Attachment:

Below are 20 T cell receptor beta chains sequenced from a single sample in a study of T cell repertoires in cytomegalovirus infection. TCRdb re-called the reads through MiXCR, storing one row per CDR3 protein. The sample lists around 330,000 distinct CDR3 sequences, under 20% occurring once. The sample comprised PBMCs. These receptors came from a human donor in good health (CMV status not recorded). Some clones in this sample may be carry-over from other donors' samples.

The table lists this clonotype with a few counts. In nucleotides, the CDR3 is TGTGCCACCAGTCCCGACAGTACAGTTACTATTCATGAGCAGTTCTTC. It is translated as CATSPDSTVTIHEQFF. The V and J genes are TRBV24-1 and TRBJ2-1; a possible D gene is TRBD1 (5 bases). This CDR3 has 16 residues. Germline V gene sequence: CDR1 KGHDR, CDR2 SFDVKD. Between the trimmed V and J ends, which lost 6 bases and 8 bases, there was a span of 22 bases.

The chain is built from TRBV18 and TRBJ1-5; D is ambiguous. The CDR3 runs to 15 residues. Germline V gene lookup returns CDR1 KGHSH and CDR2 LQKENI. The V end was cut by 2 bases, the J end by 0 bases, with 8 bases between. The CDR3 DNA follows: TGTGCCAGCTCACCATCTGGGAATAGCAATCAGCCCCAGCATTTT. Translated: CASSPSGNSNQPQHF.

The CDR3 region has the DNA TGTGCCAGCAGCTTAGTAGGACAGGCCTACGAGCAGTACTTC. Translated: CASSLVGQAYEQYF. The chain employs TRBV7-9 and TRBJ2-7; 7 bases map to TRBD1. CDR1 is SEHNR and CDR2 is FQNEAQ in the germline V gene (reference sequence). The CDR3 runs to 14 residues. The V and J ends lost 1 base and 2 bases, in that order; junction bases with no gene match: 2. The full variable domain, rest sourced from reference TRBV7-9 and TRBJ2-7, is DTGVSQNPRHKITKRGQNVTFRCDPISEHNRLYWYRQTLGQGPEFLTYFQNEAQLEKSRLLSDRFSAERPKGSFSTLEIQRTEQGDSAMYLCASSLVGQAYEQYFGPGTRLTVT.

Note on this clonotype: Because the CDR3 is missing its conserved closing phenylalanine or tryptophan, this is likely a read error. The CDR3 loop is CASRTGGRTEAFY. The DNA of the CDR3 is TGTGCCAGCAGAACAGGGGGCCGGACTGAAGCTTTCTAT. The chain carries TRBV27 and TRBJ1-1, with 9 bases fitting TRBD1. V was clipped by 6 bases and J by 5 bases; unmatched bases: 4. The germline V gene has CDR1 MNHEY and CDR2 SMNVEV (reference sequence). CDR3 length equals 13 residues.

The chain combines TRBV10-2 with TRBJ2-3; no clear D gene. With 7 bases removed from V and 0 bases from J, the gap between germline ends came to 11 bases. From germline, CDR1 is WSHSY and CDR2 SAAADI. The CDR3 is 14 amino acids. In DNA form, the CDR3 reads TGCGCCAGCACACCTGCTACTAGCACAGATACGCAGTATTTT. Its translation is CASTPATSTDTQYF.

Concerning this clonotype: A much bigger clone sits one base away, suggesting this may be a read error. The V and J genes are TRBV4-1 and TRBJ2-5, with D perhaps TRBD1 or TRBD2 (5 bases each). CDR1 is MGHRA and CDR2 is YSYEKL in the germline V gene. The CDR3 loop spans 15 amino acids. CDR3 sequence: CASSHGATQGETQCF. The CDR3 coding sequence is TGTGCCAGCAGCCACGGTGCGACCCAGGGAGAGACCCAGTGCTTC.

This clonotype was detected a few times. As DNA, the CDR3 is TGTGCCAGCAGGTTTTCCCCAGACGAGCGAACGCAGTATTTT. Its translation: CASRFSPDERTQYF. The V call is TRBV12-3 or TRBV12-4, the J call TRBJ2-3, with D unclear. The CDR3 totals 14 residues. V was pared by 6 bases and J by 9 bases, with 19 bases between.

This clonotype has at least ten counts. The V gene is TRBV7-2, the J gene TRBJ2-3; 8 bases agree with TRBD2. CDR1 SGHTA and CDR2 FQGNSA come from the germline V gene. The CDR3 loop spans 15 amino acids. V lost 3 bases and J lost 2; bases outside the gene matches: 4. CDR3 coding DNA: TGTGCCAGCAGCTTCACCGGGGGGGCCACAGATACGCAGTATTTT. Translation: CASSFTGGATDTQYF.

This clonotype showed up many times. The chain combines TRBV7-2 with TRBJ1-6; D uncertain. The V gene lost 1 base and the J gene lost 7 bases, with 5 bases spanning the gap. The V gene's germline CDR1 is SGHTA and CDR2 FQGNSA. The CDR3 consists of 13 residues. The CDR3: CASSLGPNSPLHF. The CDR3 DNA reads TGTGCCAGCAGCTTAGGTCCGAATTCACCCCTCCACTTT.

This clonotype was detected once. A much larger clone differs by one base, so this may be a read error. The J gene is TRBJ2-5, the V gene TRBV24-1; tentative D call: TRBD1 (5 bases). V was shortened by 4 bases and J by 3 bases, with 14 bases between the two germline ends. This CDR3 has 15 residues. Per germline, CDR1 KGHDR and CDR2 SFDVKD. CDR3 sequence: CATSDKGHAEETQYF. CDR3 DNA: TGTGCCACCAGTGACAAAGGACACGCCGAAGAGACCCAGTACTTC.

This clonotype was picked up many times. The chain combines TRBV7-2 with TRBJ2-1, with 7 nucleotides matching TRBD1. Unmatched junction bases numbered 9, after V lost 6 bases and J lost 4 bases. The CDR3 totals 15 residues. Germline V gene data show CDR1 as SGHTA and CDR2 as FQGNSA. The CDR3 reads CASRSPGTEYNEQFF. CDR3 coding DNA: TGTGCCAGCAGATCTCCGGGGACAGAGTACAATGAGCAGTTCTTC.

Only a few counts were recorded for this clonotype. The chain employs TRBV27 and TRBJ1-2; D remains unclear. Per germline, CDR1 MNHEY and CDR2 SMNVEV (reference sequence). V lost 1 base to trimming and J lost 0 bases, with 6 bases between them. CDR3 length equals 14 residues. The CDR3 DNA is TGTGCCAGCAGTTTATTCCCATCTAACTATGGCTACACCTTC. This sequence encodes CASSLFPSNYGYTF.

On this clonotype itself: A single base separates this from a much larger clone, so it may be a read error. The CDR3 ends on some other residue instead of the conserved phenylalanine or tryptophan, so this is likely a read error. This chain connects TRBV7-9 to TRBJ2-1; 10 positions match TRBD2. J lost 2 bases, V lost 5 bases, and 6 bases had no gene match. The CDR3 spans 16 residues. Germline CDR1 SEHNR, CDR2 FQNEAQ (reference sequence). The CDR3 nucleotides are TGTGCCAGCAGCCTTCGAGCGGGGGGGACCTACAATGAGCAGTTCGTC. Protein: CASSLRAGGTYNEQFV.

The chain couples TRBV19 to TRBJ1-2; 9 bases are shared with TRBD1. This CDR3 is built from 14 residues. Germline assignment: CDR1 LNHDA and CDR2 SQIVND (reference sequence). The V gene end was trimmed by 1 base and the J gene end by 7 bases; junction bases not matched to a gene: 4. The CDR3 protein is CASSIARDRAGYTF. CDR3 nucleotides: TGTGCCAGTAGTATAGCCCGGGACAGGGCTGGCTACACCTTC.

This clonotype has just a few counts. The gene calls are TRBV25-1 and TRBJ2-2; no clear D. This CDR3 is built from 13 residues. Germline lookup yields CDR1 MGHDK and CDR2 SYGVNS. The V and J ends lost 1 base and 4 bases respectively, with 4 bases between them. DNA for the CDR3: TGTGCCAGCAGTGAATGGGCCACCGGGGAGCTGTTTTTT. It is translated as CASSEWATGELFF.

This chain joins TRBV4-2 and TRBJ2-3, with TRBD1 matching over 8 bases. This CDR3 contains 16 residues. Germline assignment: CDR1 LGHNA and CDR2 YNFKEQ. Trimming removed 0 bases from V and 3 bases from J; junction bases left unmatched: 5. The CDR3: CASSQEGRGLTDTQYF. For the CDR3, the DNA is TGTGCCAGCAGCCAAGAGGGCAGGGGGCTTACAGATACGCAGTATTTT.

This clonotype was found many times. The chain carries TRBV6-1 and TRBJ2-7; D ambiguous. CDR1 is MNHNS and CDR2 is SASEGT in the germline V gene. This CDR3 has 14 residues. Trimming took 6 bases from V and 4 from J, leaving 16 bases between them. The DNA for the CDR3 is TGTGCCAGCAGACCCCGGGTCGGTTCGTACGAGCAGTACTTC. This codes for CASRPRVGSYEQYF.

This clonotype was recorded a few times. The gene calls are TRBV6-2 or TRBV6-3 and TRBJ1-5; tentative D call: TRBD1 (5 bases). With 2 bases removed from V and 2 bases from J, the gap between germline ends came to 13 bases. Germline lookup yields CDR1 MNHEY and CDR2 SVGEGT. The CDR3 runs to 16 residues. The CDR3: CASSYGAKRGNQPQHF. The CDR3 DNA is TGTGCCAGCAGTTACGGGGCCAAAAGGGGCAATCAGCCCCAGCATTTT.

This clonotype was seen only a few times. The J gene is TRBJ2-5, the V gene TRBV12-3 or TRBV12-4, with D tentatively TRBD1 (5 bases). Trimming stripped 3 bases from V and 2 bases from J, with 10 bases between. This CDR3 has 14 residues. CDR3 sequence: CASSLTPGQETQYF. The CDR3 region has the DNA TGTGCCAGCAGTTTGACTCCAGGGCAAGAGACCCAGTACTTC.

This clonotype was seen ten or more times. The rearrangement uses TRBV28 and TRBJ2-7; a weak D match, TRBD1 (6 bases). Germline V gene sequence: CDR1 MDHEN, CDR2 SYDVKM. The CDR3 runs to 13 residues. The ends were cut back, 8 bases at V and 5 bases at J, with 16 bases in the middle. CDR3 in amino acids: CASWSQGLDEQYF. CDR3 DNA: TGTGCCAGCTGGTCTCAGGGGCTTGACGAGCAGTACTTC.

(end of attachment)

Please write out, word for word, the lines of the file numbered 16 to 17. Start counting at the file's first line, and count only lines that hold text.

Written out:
This clonotype has just a few counts. The gene calls are TRBV25-1 and TRBJ2-2; no clear D. This CDR3 is built from 13 residues. Germline lookup yields CDR1 MGHDK and CDR2 SYGVNS. The V and J ends lost 1 base and 4 bases respectively, with 4 bases between them. DNA for the CDR3: TGTGCCAGCAGTGAATGGGCCACCGGGGAGCTGTTTTTT. It is translated as CASSEWATGELFF.

This chain joins TRBV4-2 and TRBJ2-3, with TRBD1 matching over 8 bases. This CDR3 contains 16 residues. Germline assignment: CDR1 LGHNA and CDR2 YNFKEQ. Trimming removed 0 bases from V and 3 bases from J; junction bases left unmatched: 5. The CDR3: CASSQEGRGLTDTQYF. For the CDR3, the DNA is TGTGCCAGCAGCCAAGAGGGCAGGGGGCTTACAGATACGCAGTATTTT.